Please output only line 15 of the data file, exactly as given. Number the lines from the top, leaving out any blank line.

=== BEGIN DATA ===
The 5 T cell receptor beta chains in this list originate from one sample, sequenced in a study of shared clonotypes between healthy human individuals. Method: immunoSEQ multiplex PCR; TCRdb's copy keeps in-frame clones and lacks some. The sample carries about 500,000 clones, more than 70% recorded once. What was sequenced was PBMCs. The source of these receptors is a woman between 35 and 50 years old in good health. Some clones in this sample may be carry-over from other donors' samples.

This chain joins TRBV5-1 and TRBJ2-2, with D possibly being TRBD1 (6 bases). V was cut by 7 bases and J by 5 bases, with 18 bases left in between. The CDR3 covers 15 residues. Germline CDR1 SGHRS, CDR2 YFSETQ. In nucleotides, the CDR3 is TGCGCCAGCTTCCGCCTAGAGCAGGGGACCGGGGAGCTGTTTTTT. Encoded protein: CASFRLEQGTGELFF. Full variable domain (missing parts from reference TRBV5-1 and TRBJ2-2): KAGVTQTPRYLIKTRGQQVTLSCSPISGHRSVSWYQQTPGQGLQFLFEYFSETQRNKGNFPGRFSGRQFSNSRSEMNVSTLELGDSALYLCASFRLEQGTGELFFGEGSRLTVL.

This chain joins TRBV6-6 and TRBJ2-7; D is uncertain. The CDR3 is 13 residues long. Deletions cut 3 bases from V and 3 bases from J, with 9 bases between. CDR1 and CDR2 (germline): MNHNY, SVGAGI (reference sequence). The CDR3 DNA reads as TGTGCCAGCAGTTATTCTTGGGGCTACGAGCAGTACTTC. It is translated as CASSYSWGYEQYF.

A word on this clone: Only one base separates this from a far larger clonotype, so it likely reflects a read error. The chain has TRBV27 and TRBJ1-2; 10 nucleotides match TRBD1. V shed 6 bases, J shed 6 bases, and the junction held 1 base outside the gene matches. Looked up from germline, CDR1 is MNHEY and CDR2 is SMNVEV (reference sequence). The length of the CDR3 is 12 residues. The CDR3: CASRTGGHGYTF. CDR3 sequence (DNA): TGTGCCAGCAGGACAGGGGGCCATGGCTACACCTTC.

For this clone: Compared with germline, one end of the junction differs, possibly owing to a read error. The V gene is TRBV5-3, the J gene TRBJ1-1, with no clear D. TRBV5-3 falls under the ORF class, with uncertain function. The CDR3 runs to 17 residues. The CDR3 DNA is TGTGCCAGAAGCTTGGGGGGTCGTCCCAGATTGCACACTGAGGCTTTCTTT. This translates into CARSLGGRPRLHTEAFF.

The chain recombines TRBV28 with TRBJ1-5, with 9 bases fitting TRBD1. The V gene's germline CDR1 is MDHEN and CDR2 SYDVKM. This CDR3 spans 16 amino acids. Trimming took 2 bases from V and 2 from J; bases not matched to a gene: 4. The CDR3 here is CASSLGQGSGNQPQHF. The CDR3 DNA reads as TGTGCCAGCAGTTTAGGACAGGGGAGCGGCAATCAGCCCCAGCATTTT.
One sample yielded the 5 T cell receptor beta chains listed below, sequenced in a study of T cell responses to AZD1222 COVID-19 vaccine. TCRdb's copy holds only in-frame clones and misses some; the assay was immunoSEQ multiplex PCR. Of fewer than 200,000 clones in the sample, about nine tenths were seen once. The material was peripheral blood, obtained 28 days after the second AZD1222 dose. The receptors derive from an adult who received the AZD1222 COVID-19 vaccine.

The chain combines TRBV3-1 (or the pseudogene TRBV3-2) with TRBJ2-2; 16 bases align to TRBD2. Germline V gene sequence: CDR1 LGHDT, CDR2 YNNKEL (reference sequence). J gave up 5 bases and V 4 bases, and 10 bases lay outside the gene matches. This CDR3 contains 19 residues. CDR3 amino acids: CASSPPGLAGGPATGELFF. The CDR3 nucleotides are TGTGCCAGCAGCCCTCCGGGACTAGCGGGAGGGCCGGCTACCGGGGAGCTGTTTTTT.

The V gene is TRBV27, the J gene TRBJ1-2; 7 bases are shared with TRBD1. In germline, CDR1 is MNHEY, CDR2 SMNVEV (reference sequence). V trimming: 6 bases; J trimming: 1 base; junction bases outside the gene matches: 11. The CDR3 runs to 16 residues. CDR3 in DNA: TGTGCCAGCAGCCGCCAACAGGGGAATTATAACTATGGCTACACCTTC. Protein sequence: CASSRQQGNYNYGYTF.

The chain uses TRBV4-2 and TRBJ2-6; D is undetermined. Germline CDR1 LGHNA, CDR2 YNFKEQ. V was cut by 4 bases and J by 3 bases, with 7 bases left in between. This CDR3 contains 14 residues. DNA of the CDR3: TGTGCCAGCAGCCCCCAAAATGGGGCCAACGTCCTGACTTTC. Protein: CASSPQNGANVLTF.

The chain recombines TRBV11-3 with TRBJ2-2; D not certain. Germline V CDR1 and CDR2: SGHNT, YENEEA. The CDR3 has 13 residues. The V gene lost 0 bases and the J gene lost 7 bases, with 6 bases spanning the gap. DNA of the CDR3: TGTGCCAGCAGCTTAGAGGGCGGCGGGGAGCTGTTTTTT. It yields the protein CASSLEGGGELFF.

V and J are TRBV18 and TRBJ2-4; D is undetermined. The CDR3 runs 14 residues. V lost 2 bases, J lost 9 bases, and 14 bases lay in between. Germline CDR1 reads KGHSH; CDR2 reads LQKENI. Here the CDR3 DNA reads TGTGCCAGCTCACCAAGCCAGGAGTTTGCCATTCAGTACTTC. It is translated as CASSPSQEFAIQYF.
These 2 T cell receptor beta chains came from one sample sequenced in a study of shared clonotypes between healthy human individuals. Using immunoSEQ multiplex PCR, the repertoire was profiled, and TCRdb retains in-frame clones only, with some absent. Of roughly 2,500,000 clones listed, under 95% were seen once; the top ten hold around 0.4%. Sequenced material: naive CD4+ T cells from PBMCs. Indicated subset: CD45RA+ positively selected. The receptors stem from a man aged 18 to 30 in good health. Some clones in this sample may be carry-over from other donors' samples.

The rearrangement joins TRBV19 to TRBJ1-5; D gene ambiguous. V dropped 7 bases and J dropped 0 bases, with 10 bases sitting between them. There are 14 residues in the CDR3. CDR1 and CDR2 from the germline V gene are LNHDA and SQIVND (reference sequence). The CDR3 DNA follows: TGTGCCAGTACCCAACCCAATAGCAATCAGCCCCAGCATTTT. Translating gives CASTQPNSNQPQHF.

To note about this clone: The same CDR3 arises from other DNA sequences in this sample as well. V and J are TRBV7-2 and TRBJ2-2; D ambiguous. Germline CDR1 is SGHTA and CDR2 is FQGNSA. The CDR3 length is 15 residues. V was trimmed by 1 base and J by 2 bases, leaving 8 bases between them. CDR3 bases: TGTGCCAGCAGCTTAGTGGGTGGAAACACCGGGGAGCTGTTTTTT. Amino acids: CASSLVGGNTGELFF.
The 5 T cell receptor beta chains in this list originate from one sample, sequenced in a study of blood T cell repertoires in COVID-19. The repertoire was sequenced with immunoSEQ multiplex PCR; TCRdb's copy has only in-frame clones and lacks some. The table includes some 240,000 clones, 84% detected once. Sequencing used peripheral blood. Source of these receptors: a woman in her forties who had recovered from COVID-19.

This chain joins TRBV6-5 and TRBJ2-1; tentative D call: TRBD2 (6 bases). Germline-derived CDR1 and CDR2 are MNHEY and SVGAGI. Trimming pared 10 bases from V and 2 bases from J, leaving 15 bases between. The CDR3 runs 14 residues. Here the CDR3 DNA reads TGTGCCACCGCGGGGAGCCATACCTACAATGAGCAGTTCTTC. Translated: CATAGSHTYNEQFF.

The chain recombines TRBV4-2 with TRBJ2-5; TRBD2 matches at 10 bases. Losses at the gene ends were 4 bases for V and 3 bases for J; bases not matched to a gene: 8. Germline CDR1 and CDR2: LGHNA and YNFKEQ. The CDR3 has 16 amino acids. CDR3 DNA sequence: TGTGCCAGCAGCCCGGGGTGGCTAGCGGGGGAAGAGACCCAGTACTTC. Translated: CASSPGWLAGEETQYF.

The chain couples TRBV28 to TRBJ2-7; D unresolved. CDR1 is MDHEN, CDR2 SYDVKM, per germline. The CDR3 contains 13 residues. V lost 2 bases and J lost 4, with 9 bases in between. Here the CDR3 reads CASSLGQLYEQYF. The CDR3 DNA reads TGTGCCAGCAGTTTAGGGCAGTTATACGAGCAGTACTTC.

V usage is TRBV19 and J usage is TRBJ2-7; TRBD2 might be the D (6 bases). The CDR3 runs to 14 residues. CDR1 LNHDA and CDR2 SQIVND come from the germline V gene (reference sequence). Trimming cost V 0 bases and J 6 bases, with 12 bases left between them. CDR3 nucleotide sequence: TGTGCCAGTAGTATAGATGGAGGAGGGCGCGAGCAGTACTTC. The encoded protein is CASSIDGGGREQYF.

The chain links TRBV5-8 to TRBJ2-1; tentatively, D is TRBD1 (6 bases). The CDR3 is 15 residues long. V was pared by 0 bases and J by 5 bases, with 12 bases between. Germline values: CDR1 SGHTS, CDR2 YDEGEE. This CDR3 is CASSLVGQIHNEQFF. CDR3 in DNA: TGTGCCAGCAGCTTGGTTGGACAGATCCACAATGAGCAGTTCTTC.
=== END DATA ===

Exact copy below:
To note about this clone: The same CDR3 arises from other DNA sequences in this sample as well. V and J are TRBV7-2 and TRBJ2-2; D ambiguous. Germline CDR1 is SGHTA and CDR2 is FQGNSA. The CDR3 length is 15 residues. V was trimmed by 1 base and J by 2 bases, leaving 8 bases between them. CDR3 bases: TGTGCCAGCAGCTTAGTGGGTGGAAACACCGGGGAGCTGTTTTTT. Amino acids: CASSLVGGNTGELFF.